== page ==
Do You Want To Live Forever?

It’s a not-quite famous line from Schwarzenegger’s Connan the Barbarian.  The obvious answer for the semi-neanderthal is no, but it’s not so clear how the rest of us might answer.  Scientific American reports that although we’re not quite at the point of promising immortality just yet, we’re getting pretty close to promising “a real long lifetime”.  Say, like 100 years, easy.

A type of gene mutation long known to extend the lives of worms, flies and mice also turns up in long-lived humans. Researchers found that among Ashkenazi Jews, those who survived past age 95 were much more likely than their peers to possess one of two similar mutations in the gene for insulinlike growth factor 1 receptor (IGF1R).

The gene doesn’t make you live longer, of course.  It just makes you “susceptible” to longevity.

The finding suggests that the IGF1R mutations confer added “susceptibility” to longevity, perhaps in concert with other genetic variants, the research team reports in Proceedings of the National Academy of Sciences USA. “This is the tip of an iceberg of potential genetic alterations or mutations that are associated with longevity,” says study co-author Pinchas Cohen, a professor and chief of endocrinology at Mattel Children’s Hospital at U.C.L.A. (University of California, Los Angeles).

My gut says that I may not live long enough to see it, but my granddaughter will find centenarians common, and maybe she’ll even come to think of 80 or 90 year life expectancies as unacceptably short.

That’s exciting, of course.  The promise is not just longer lifetimes, lifetimes exceeding 100, 125 or even 150 years.  The promise is that these would be active, healthy, vigorous and even productive years.

Even as it is, with a little care (and more luck than I might want to admit), I could probably be actively employed for another 20 or even 25 years.  No, that’s not necessarily a bad thing; I’m not quite so naive as I was when I started this gig.  I am quite a bit more able to select my own opportunities and get fairly compensated than I was at, say, the age of 25.  In fact, I could easily see myself “retiring” to do something completely different, and something that I’ve wanted to do (and would enjoy), and I could do it at my convenience, on my own schedule.  Why not?  I have the wherewithal now, and a lot of people near retirement do.  All I’d need is the energy that good health might provide.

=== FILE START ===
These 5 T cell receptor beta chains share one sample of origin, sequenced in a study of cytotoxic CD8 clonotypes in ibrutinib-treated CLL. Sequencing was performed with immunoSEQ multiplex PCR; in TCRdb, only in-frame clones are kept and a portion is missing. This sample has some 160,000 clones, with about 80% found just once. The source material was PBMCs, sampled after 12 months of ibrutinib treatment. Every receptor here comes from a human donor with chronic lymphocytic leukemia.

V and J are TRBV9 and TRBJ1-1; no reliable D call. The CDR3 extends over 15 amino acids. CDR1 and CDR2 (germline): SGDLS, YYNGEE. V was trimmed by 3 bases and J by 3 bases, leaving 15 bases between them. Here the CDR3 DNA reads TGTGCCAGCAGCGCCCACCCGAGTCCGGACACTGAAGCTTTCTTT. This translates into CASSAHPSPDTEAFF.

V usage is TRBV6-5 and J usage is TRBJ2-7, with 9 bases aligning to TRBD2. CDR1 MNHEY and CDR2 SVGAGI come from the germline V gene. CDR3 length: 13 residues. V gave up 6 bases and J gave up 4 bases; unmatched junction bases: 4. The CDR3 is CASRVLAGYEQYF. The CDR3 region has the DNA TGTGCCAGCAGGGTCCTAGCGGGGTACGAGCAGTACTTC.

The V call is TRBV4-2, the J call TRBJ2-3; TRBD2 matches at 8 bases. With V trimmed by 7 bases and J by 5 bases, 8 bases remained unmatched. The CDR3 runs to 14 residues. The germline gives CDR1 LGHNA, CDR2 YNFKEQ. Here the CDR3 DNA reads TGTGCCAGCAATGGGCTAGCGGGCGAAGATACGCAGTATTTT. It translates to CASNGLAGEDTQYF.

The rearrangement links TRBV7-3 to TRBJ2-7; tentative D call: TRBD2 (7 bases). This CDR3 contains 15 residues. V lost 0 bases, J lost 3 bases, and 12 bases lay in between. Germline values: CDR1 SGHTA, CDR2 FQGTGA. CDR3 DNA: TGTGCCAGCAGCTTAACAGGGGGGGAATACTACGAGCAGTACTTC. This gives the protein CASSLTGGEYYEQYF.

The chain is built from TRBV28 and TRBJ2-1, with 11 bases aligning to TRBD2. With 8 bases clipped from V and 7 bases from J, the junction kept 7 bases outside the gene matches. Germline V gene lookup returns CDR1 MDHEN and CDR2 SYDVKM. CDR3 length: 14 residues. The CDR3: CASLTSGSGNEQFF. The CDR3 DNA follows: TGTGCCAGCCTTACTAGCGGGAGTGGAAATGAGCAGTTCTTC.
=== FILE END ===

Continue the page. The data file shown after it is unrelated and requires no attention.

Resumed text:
What I worry about is what this notion does to the way we live and interact.  I mean, I really, really don’t want to be working at the age of 95, even if I’m hale and hearty and feeling like a young man of 60.  Maybe I can understand being in the middle of my third or fourth career, but I think I’d rather be retired.  I think.

And what if I expected to live to be 200 or 250, because that becomes the “average” life span?  What does retirement mean then?  And when does world-weariness set in, anyway?  And what, by the way, does this do to the meaning of sexual fidelity and “’till death do us part”?  Will the average 120 year old be a thrill seeker?

Or worse, will the average 120 year old be scared of his own shadow because accidents are the only way he’s going to die soon?  Imagine extreme risk-avoidance behavior as the norm.  Imagine the consequences.

There’s so much about the way we way we live that’s tied into our expected “three score and ten”. It sometimes seems that the very essence of being human means that we know we are going to die.  When we get to the point that we don’t consider that fact anymore, then are we still human?

I’m not sure.

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